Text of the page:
The monograph by RTI International et al  (July 2004) outlines critical elements in community-based research, as follows: (i) assembling a research team of collaborators with the potential for forming a research partnership; (ii) guiding decision-making through the structure for collaboration; (iii) defining the research question; (iv) designing the research project; (v) writing the proposal and getting funded; (vi) recruiting and retaining participants; (vii) engaging in formative data collection; (viii) selecting measures, instruments, and data collection procedures; (ix) designing and implementing the intervention; (x) analyzing and interpreting the data; (xi) preparing the manuscript, and (xii) translating/disseminating the research. Training sessions will be an important activity of this Unit.  Dr. Hargreaves will also work closely with the leaders of the other two Units described below (Miller-Hughes, Patel).  

 

 

The Behavioral Intervention Unit

This unit will be led by Dr. Stephania Miller-Hughes, behavioral scientist and translational diabetes researcher at Meharry Medical College. Her long-time program of research is focused on community-engaged efforts to reduce the disproportionate diabetes burden experienced by African American women. She has expertise in lifestyle intervention development and implementation, patient-centered counseling protocol development and implementation, qualitative research design, implementation, and analysis, survey development, and community engagement. Dr. Miller-Hughes will be assisted by Dr. Yuan Zhou, nutrition intervention scientist.   Dr. Zhou has expertise in quantitative and qualitative data analysis from her research work in epidemiology studies and community based interventions.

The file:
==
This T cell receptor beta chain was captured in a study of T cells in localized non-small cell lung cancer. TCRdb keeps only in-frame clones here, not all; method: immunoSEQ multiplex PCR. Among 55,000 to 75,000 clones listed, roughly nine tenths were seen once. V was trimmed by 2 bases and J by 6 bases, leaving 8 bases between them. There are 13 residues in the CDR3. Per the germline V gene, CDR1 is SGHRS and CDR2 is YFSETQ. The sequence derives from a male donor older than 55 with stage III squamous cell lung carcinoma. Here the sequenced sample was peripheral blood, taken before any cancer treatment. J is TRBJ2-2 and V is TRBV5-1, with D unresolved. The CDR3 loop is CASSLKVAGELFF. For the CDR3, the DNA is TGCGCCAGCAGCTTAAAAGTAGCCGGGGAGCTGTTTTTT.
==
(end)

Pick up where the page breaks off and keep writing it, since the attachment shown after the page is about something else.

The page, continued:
This unit will offer expertise in design and implementation of behavioral intervention protocols based on existing or new models of behavior change.  These services are designed to:

  1. Identify and guide in the use of empirically supported behavior change models and theories, such as the Trans-theoretical Model for Change, the Theory of Planned Behavior, and Social Cognitive Theory in management of diabetes and related risk factors.
  2. Provide expertise in the use of community engagement to facilitate active participation of communities in diabetes-related research, as well as translation and application of research findings to community-based practice.
  3. Provide expertise in developing culturally relevant interventions targeting complex social and behavioral problems related to prevention and management of diabetes, such as dietary intake, smoking, obesity, and medical adherence. This includes guidance in piloting interventions for their feasibility, acceptability, and efficacy.

 

The Assessment, Design, and Analysis Unit